That Cotton—a protégé of Bill Kristol whose campaign enjoyed an almost $1 million ad buy thanks to Kristol's hardest-line letterhead group—would follow neoconservative suit on the ease of an Iran war shouldn't be surprising. Nor should it be that his case is based on head-spinning historical revisionism.
Let's plug a few of the holes in Tom Cotton's narrative of Operation Desert Fox. The attacks of the late 'nineties only came after Iraq violated the conditions imposed on it after defeat in 1991's Gulf War (a full-scale invasion). Then came Desert Fox—the relative ease of which was aided by the destruction of Iraq's military and years of no-fly zones. Then neoconservative ideologues argued that Clinton's brief war, just like Bush Sr.'s Gulf War, hadn't gone far enough in that it didn't force regime change. Clinton's weakness, one neocon bogusly argued (we now know), forced Saddam Hussein in to Osama Bin Laden's hands. Therefore, the second Iraq war—the costly, bloody quagmire that we were promised would be a "cakewalk"—became necessary. "There were no inspectors left to investigate" whether Clinton's strikes had really destroyed Hussein's WMD programs, argued Kristol and his comrade Bob Kagan in a 2004 Weekly Standard article patting themselves on the back for pushing the war.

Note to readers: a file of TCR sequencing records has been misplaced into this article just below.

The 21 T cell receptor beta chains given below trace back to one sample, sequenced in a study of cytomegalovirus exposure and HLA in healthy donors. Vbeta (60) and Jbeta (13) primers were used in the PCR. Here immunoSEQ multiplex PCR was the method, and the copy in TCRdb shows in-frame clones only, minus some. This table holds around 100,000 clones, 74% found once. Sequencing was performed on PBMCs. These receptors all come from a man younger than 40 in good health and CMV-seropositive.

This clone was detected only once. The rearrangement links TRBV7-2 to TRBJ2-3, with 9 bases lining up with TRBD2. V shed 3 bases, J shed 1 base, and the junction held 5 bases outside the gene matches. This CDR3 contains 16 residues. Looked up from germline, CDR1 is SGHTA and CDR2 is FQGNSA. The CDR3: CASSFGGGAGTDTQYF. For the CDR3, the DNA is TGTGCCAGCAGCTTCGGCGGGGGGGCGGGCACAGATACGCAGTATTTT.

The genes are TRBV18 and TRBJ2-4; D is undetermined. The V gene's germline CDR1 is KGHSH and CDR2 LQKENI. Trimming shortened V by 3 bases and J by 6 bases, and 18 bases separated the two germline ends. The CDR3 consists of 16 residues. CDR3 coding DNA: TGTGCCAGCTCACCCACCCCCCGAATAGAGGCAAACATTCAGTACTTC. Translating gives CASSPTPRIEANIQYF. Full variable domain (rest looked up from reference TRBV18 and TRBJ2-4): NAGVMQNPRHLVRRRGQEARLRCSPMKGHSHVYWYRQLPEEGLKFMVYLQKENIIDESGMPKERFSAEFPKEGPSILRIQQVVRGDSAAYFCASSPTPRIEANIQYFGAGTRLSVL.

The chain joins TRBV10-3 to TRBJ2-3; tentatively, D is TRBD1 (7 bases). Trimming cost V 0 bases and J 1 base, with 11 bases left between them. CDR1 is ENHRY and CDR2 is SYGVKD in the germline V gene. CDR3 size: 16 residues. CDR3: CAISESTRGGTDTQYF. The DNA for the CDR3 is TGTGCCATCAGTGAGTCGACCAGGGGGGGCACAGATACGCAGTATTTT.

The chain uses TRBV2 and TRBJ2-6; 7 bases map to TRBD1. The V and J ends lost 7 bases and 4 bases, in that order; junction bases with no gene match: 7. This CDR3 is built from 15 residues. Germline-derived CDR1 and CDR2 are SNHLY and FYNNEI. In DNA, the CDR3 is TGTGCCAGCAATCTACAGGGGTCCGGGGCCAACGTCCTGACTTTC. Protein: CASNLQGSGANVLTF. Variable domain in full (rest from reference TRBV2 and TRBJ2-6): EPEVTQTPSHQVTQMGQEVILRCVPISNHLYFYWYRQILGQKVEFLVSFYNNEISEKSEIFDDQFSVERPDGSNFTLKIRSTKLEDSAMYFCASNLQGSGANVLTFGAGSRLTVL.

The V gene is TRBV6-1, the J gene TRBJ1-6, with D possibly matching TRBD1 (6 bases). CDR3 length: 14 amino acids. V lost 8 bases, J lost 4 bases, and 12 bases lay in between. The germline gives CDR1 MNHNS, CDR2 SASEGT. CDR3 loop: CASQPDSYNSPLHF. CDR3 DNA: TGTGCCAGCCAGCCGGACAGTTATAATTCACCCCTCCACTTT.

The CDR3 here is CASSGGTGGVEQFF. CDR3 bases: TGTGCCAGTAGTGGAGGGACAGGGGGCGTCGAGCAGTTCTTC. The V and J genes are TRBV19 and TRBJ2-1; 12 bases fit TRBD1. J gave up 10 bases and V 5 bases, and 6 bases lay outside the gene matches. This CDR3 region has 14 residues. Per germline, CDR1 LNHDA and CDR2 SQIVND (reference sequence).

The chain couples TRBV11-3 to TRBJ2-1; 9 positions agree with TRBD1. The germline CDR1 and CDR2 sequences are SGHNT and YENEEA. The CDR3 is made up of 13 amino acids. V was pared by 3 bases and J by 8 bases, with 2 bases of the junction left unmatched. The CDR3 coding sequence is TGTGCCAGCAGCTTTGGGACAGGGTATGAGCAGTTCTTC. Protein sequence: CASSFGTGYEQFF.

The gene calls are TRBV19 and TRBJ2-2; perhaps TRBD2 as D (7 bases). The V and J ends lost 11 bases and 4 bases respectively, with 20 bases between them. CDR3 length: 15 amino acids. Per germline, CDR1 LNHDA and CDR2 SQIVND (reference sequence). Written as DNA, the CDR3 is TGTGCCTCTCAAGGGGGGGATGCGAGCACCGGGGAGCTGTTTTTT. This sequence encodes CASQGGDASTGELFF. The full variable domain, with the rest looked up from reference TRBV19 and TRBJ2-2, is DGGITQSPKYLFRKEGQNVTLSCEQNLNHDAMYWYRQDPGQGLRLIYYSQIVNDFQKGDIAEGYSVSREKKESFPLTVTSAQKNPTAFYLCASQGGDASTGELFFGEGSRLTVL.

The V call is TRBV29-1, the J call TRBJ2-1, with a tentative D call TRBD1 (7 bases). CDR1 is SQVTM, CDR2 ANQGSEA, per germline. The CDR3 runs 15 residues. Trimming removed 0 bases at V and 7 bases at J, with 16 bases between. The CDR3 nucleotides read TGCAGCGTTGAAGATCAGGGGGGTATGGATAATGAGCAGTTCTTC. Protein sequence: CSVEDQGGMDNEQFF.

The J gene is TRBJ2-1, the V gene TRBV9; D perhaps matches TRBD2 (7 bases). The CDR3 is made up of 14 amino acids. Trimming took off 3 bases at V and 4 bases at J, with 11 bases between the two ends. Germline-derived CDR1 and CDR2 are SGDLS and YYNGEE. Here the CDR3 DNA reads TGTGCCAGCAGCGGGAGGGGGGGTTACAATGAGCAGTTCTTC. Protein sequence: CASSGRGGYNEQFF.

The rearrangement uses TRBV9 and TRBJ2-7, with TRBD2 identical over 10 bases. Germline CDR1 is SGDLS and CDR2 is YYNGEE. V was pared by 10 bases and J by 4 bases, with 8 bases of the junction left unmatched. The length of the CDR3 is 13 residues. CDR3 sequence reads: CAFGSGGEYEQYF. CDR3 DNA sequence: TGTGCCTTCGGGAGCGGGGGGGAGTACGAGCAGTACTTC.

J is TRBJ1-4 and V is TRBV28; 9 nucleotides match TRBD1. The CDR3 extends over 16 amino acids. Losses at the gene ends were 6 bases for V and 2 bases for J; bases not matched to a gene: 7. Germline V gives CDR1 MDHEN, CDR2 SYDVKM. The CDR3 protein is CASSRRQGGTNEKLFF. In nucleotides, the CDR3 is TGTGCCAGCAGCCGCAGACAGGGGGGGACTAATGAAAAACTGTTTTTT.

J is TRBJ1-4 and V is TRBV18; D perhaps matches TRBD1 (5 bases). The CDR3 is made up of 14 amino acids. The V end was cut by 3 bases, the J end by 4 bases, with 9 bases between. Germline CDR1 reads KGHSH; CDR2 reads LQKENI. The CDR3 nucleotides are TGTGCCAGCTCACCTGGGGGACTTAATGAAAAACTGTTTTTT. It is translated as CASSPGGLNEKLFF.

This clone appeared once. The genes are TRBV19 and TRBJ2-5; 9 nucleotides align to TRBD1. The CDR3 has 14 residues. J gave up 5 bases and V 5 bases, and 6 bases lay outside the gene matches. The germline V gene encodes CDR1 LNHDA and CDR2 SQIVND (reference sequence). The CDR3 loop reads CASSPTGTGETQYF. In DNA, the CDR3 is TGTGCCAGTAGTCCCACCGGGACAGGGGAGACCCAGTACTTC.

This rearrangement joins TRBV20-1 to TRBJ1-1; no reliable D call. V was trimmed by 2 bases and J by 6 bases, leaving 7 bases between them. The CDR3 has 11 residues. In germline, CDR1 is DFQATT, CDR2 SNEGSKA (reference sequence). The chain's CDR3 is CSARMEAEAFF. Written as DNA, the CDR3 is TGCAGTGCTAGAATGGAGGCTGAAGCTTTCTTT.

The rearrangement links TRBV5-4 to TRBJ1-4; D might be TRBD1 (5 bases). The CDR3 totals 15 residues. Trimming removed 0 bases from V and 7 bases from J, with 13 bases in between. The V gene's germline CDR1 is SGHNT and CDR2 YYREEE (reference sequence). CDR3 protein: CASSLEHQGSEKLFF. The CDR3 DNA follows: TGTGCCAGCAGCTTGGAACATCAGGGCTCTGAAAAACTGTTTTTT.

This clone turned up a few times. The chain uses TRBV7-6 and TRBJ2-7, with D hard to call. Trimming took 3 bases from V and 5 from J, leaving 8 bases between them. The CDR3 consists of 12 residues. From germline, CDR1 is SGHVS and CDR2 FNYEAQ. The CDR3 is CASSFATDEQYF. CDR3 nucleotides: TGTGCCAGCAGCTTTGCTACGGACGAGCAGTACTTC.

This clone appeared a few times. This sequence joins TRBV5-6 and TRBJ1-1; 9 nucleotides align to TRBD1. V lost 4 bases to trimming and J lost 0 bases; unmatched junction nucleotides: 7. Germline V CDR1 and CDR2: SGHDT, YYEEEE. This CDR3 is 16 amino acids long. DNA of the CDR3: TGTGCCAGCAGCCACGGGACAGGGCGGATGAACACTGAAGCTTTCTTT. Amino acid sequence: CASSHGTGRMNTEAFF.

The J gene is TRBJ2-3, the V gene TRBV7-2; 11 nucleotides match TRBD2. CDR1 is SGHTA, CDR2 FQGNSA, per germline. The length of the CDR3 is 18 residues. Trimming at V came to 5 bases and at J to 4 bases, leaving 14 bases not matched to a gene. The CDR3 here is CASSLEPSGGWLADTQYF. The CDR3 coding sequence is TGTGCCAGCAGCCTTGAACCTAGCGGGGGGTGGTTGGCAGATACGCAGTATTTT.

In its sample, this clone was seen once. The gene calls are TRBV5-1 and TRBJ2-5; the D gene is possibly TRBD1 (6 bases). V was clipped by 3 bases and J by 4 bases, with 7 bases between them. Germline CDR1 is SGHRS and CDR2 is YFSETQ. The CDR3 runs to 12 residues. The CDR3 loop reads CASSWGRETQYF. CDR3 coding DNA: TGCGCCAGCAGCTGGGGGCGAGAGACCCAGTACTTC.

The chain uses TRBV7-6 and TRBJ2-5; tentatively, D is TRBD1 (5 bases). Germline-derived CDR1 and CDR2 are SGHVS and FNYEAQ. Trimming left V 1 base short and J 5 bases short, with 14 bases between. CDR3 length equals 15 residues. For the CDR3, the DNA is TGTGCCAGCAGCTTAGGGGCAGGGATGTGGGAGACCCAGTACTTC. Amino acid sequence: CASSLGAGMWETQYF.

Of course, Iran has stymied some inspections, but by-and-large international inspectors are today operating there and would, in the case of the deal Cotton and his hawkish allies oppose, be given a much broader mandate. (Decrying the framework for talks agreed to last week, Cotton, amid blowing a few more facts, complained that the deal will do nothing to staunch Iran's non-nuclear malfeasance in the region—something a few days of targeted strikes on Iran's nuclear sites are sure to exacerbate, not help, though Cotton on Tuesday made no mention of Iranian retaliation whatsoever.)
What's more, if the US or Israel were to attack Iranian nuke sites, that could very well spur Iran to do something, according to American and Israeli intelligence estimates, it hasn't yet: make the decision to build a bomb. But don't take my word for it: two former top security chiefs from Cotton's favorite country, Israel, have explicitly made this point.
That scenario presents a problem for hawks like Cotton, though he and many others scrupulously avoid making the stakes of what they're discussing clear. Only one neoconservative that I've seen was honest enough to explain. In the Washington Post last month, Joshua Muravchik wrote that the solution for dealing with Iran's reconstitution of its program after an attack was simple: just bomb again and again (nevermind that the task will be more complicated with the Iranian program driven underground). The Israelis call this "mowing the lawn," a euphemism for perpetual war. No wonder Cotton and his comrades don't bring it up very much; to do so would show their plan for attacking Iran would be anything but a cakewalk.